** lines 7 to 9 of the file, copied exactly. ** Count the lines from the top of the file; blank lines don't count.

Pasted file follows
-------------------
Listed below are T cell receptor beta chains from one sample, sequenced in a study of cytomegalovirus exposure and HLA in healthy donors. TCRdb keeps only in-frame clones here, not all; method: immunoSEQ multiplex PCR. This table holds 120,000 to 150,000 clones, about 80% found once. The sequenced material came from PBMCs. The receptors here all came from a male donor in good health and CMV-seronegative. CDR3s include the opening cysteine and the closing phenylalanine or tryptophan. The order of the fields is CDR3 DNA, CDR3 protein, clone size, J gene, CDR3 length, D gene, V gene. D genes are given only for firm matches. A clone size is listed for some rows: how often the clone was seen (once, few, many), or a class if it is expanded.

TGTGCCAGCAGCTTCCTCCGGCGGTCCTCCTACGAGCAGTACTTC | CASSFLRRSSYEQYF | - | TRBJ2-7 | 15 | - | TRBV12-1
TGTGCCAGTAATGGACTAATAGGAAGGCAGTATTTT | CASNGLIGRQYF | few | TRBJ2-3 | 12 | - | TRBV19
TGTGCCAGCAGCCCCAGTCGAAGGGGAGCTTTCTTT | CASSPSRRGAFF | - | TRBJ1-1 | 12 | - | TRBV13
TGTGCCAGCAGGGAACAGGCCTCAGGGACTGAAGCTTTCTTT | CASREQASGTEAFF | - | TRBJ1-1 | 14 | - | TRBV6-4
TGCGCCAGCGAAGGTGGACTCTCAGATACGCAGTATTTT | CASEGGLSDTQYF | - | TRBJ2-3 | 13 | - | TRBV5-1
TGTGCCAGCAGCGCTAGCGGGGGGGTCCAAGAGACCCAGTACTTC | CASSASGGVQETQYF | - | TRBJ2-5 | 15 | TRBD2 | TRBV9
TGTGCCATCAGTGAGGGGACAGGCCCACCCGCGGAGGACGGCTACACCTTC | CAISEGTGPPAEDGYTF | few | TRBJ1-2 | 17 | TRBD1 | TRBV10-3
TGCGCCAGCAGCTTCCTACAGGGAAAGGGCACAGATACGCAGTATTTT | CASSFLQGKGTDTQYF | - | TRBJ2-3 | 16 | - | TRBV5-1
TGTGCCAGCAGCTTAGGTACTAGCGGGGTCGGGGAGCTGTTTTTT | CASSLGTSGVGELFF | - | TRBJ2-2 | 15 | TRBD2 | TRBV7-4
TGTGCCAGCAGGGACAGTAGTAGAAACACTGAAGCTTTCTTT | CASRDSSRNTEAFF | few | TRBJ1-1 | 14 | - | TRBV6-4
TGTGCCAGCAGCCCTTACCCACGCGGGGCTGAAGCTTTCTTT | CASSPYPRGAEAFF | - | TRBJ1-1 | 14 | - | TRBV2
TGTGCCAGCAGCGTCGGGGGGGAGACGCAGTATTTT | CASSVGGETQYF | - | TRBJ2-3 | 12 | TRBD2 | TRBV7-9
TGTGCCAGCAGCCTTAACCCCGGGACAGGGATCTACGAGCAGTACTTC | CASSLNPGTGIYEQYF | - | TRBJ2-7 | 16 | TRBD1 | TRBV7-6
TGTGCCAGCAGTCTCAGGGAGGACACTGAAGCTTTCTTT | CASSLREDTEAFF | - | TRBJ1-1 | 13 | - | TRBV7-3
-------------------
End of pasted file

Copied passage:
TGTGCCAGCAGCGCTAGCGGGGGGGTCCAAGAGACCCAGTACTTC | CASSASGGVQETQYF | - | TRBJ2-5 | 15 | TRBD2 | TRBV9
TGTGCCATCAGTGAGGGGACAGGCCCACCCGCGGAGGACGGCTACACCTTC | CAISEGTGPPAEDGYTF | few | TRBJ1-2 | 17 | TRBD1 | TRBV10-3
TGCGCCAGCAGCTTCCTACAGGGAAAGGGCACAGATACGCAGTATTTT | CASSFLQGKGTDTQYF | - | TRBJ2-3 | 16 | - | TRBV5-1